--
Larry
Email to rapp at lmr dot com
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Larry,
Have you ever tried Latex and Floetrol? Wonder how does that compare to lacquer? Both are water-based easy clean-up and no nauseating fumes.
-wen
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On Sat, 17 Jul 2004 00:57:06 -0400, "wendi"
note:

Any real paint store that has competent help can custom mix colors for you...
-- John Willis (Remove the Primes before e-mailing me)
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As one other person said, part of the problem may be your technique. You do not want to get the nozzle too far from the sprayed surface. Latex is difficult (based on my experience and what others have written). You definitely need to use floetrol up to the maximum dilution as the main thinner to maintain gloss and then add a small amount of water if needed.
A second point is temperature. You should be spraying at a fairly low temperature such as 65-70, and definitely nothing over 75 degrees or it dries too quickly.
Oil is much easier to work with and as far as the distressed look, my piano is a distressed knotty pine and is of course clear finished in laquer. Even if it were painted I certainly wouldn't want it to be in latex.
You took on a major project for a first time using HVLP. There seems to be a fairly short but steep learning curve. Don't get discouraged.
wendi wrote:

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Thank you George for the encourage. This turned out to be a lot tougher than I had anticipated. The garage is pretty hot. And, I was trying to do many layer of fine mist which is exactly what not to do! Floetrol is new to me. I assume I can get it from Sherwin Williams. Larry suggested using lacquer if I don't want to deal with oil. How does that (lacquer) compare to Latex+Floetrol? They're both water-based; hence; easy clean-up and no nauseating fumes.
thx in advance.

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Should be able to get Floetrol at most paint places, certainly and Home Depot and Lowes. Have never used water-based lacquer but it should be much easier to apply and will provide a much harder surface than any latex paint. You need to wear a mask (respirator) when spraying anything. As for your mask problems, you should always be wearing the "mickey mouse" type. Disposable types aren't adequate for protection when spraying, you need to stop the aerosol particles and the the chemical vapors (stink). The better masks should fit almost anyone, may not be real comfortable but should seal against your face; you would have to be very strange if a good mask won't seal. Good Luck, you seem to be heading in the right direction.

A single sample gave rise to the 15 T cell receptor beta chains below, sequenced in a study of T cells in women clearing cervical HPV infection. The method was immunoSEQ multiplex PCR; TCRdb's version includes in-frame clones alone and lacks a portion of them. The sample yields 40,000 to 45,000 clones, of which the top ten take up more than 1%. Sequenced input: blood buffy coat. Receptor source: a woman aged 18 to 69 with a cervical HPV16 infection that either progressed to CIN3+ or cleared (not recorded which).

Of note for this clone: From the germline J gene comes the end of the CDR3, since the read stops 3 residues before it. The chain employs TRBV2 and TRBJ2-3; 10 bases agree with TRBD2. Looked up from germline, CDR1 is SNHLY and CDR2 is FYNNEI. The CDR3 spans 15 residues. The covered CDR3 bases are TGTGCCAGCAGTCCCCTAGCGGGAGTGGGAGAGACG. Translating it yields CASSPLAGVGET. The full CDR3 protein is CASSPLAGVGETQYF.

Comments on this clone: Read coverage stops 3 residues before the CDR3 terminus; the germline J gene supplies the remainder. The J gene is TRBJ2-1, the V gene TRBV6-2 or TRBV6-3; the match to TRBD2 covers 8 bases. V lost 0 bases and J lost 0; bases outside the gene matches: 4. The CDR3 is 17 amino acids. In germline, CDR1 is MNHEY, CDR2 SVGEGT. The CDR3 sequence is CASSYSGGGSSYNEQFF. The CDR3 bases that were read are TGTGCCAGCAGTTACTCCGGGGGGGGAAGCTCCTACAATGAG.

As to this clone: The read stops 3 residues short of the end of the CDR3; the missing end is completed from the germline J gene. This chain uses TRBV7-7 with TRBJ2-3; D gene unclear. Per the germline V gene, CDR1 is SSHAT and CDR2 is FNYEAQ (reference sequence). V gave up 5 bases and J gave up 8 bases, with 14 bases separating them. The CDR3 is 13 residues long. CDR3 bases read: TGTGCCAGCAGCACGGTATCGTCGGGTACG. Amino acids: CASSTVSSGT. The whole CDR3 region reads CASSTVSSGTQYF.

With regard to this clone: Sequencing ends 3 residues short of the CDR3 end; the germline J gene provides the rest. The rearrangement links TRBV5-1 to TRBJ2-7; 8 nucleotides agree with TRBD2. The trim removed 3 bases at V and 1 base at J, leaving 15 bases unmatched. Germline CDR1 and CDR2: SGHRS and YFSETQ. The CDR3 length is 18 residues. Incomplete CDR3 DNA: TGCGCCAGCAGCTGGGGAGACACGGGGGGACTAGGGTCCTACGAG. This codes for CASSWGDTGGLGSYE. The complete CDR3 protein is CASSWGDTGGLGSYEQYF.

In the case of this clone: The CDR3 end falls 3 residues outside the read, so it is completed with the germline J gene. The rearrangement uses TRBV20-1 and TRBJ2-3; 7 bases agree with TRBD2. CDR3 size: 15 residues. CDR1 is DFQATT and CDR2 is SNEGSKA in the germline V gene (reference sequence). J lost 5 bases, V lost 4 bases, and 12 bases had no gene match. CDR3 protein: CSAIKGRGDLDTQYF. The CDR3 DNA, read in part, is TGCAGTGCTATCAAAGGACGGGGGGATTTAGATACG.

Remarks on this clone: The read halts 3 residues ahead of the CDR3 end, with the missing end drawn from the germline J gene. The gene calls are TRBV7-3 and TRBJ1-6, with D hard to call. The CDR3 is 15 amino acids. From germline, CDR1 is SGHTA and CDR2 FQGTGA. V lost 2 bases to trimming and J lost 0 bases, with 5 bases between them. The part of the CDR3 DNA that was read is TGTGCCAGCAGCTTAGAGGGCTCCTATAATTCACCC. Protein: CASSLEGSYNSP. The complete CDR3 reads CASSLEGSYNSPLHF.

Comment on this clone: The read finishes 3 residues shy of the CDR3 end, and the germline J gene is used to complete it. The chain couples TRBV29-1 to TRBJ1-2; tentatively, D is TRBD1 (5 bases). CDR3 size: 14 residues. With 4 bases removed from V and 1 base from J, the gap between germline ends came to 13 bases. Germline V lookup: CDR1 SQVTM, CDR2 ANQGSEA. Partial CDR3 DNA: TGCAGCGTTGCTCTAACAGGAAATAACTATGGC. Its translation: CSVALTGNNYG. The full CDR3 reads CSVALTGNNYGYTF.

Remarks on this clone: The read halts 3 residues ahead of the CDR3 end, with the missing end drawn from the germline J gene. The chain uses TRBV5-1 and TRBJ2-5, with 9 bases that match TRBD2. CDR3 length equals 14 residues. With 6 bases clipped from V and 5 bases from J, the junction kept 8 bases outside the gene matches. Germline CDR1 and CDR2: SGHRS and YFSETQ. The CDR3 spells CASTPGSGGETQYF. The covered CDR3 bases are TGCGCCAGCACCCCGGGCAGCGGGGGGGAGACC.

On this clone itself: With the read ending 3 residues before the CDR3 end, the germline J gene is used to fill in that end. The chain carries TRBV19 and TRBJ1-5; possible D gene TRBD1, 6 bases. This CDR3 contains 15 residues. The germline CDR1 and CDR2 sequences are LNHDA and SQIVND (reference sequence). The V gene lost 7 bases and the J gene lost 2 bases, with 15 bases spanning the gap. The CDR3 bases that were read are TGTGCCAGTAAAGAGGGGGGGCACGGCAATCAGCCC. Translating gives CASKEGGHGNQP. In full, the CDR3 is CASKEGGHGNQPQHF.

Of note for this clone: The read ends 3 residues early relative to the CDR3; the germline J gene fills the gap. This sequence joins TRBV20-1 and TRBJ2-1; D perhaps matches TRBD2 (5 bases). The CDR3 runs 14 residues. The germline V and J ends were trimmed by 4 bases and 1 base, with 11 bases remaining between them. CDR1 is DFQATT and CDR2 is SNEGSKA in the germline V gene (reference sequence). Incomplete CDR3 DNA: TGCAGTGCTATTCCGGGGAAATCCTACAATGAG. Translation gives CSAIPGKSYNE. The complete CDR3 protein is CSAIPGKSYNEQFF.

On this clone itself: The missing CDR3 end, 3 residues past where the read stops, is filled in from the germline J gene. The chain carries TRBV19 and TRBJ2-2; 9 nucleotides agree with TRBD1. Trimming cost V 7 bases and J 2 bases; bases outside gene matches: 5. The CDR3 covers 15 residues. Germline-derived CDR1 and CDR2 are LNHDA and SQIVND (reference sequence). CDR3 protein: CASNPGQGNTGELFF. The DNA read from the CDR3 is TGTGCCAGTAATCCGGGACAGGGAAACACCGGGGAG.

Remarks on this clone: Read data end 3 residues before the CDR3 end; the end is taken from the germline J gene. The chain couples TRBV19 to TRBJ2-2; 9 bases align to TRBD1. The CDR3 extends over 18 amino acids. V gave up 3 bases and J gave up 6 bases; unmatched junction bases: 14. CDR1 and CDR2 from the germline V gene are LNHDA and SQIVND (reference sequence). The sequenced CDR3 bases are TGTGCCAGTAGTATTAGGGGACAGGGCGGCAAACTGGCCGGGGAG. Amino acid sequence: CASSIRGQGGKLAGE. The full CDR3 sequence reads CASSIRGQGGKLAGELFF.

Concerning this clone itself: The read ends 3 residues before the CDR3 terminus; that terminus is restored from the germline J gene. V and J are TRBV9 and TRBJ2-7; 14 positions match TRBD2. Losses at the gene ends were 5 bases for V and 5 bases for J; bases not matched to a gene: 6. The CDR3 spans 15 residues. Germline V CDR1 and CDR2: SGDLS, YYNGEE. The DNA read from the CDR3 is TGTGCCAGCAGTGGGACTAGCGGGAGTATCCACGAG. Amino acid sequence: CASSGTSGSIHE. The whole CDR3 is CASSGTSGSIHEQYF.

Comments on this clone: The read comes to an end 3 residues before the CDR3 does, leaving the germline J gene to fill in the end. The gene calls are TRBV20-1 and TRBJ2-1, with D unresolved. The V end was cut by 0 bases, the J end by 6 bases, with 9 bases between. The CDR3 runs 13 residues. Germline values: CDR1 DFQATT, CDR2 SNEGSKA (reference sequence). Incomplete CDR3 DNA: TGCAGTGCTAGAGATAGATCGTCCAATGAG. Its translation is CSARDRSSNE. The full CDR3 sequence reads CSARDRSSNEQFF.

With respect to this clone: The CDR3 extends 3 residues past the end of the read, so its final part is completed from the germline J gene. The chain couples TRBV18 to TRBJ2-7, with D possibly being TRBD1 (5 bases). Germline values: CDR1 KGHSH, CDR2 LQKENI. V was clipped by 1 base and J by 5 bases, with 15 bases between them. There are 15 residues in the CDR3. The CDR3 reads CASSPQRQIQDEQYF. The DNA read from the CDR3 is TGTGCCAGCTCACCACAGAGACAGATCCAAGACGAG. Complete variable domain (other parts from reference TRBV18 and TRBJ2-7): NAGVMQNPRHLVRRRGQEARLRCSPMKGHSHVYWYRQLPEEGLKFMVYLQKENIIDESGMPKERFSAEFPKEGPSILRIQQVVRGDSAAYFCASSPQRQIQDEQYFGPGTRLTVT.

wendi wrote:

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On Thu, 15 Jul 2004 00:21:35 -0400, "wendi"
note:

See previous posts on the subject.
First you should have cleaned the cabinets, then sanded well, then cleaned, then primed with an oil based primer, then sanded, then cleaned, then primed with an oil based primer, then sanded, then cleaned, then possibly one more round of primer, sanding, and cleaning, and then and only then applied your first coat of oil based paint, then sand, then clean, then a second coat of oil based paint, then if you want a really good finish, one more round of sanding and cleaning, and a final coat of oil based paint.
Progressively finer grades of sandpaper. Paint should be cured with each round. Be meticulous about having a dust free work environment. Practice your technique ahead of time. You can get great results with this kind of painting regardless of brush or sprayer, it just takes practice on how to thin the paint properly and if you wish to use any hardener.
There is no easy way to get the paint job you say you want. It takes work. It takes elbow grease. Most of all, it takes time, which is why no one hires out this kind of work anymore because the labor costs would make it prohibitively expensive.
-- John Willis (Remove the Primes before e-mailing me)